Additionally, Brickman and Elice have re-structured the narrative, essentially abandoning the more obvious elements of the “seasonal” presentation — spring, summer, fall and finally winter, each segment narrated by a different member of the combo — that mirrored the group’s genesis and eventual break-up. Little of that gimmick remains, aside from a stray reference to Vivaldi.

By the same token, although these individuals still break the fourth wall to tell this story by addressing us directly, their narrative input is intermixed here, rather than divided by person, according to season.

And, quite intriguingly, Valli — who wrapped up the story during the stage play’s winter segment — gets no narration here. We therefore never get a sense of his inner thoughts or motivations, as is the case with his three comrades; to a degree, then, our impression of Valli is shaped mostly by how others see him.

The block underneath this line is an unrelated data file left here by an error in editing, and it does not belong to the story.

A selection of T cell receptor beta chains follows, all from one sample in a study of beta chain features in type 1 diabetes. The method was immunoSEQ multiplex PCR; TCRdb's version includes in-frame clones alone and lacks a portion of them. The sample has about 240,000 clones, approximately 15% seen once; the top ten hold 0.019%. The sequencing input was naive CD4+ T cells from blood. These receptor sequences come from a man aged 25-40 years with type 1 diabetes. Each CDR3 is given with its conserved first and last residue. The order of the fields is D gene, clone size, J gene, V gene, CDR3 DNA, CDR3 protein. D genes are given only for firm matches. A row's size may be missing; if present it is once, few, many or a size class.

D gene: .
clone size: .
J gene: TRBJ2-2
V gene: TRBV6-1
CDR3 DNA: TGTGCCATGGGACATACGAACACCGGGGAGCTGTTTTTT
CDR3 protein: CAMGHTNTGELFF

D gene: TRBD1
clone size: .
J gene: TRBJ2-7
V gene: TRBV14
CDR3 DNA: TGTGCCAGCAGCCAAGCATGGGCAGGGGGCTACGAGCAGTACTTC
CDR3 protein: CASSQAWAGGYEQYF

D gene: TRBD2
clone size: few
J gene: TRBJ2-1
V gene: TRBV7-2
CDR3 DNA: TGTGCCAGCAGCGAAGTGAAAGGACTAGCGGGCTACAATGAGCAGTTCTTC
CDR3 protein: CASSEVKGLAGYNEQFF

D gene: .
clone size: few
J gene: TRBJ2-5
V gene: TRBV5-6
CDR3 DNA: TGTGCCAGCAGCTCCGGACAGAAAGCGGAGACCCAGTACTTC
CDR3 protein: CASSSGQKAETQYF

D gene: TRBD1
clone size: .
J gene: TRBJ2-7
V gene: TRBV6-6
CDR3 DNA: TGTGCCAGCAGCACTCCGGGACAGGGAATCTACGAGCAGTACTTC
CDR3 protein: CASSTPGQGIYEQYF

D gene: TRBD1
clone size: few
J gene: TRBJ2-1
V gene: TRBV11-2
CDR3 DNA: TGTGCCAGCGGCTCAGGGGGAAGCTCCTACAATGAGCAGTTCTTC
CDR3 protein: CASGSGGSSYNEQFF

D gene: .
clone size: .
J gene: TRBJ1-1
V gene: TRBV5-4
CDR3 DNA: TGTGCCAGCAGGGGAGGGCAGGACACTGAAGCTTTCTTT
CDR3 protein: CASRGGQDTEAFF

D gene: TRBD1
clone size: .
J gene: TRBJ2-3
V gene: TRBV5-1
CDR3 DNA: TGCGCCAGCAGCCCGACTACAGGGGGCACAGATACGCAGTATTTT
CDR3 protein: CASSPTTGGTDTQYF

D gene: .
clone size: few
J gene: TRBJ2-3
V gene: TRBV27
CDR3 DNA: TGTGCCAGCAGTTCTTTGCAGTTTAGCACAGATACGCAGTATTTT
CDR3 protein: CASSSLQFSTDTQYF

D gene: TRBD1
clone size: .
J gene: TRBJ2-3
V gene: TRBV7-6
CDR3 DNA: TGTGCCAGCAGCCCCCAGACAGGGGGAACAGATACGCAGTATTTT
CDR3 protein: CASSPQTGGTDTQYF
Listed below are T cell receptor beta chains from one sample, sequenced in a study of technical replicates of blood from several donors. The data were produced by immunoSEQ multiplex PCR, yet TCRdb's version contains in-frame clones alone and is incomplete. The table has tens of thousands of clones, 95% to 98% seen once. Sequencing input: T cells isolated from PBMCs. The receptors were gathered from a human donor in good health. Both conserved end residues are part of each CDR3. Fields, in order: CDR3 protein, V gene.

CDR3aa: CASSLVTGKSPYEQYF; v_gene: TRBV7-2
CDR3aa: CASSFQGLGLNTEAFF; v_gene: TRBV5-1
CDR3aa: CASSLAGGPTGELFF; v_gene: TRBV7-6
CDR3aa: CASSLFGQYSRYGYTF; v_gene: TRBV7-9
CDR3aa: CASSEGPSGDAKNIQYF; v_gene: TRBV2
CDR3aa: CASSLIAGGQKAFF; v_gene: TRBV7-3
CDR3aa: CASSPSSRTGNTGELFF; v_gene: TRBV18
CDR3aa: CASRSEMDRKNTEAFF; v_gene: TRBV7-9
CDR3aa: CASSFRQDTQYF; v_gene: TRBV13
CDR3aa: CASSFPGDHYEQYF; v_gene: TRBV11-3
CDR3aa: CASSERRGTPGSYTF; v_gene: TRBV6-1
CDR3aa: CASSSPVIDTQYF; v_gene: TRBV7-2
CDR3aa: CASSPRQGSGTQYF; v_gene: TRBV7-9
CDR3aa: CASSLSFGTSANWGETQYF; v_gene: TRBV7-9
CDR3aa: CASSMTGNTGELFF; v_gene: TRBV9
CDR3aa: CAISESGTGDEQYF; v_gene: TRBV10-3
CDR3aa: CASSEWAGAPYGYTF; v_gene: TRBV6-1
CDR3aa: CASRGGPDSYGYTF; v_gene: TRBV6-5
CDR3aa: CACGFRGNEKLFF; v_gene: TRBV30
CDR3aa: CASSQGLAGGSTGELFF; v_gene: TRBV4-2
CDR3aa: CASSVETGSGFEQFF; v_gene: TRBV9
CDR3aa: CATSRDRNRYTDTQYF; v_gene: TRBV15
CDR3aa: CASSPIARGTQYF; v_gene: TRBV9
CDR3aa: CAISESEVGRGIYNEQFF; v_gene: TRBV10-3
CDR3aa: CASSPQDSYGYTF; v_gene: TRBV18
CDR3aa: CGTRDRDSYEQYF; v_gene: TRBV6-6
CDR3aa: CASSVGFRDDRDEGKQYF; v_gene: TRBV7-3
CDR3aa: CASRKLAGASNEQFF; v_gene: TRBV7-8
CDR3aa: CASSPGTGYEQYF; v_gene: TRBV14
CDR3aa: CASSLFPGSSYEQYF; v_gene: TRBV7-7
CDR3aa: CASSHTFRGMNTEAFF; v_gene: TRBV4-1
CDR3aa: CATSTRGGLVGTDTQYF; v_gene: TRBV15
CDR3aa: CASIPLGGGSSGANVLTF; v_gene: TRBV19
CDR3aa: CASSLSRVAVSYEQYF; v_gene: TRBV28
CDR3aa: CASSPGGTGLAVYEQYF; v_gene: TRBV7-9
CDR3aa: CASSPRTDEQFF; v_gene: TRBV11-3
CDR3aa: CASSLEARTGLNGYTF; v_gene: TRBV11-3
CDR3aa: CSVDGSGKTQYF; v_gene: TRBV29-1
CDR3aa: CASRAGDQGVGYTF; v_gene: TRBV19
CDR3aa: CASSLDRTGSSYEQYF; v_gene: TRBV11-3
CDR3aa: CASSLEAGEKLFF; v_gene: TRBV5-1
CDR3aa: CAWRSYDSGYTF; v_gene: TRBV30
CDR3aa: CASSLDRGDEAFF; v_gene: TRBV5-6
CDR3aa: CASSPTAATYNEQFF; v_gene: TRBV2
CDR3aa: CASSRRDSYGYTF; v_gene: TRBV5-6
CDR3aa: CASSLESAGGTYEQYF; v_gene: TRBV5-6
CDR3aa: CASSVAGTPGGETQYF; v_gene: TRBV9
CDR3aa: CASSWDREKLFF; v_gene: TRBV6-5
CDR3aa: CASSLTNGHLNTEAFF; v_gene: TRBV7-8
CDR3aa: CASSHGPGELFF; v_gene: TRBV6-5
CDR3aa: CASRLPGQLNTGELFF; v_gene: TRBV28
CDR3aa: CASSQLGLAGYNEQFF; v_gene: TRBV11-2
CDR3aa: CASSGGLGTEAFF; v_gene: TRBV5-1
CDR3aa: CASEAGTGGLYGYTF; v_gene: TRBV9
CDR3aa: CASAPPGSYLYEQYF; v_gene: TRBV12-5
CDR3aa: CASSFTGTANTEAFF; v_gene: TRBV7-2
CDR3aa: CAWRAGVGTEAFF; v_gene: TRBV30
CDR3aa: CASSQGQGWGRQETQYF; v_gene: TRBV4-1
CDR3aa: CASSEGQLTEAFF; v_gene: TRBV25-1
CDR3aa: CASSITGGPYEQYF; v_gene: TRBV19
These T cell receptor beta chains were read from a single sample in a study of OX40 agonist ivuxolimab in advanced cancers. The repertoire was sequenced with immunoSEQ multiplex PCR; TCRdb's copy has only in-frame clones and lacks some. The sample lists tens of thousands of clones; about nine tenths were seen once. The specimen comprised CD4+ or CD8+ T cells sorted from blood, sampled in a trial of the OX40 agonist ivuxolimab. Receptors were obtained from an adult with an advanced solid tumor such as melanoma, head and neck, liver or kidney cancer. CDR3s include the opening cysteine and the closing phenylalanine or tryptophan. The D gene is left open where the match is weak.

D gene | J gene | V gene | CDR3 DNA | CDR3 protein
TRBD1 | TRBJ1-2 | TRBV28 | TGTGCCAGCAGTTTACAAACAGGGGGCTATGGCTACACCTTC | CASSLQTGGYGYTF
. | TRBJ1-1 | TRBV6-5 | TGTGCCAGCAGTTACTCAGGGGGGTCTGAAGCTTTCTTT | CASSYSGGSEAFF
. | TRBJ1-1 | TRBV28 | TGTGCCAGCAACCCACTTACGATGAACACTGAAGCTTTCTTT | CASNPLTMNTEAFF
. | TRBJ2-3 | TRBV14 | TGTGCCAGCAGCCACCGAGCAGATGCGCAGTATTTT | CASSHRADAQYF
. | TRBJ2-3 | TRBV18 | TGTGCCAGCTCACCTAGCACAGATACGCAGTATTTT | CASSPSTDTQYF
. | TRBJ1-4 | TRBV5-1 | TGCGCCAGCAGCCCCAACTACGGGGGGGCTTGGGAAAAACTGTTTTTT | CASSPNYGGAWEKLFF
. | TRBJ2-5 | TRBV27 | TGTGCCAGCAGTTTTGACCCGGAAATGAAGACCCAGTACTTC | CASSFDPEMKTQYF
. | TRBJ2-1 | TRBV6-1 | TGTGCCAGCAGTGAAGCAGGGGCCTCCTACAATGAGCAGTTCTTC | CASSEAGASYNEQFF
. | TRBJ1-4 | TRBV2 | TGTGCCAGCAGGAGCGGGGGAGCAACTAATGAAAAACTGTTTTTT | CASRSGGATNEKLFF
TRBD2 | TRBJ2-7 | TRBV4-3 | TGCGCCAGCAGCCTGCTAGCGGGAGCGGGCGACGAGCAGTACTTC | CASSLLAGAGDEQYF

That’s an intriguing artistic choice, and it places a heavier burden on John Lloyd Young, who carries the bulk of the story’s emotional weight as Valli: a kid who comes into this world as Frankie Castelluccio, and seems destined to become just another mob-affiliated New Jersey punk.

Young’s comfort with the role is no surprise, since he won one of those other Tony Awards, for lead performance in the Broadway production. He delivers plenty of dramatic heft here, maturing persuasively from an uncertain, easily manipulated teenager into a savvy young man who loses the idealism of youth but remains devoted to the concepts of family and loyalty.

Particularly loyalty, to an astonishing degree. And that’s perhaps one of the most amazing elements of a saga that certainly isn’t short on luck, perseverance and serendipity.

Proving, once again, that even the most unlikely friends and colleagues can be unexpectedly steadfast and true. Or, alternatively, toxic beyond belief.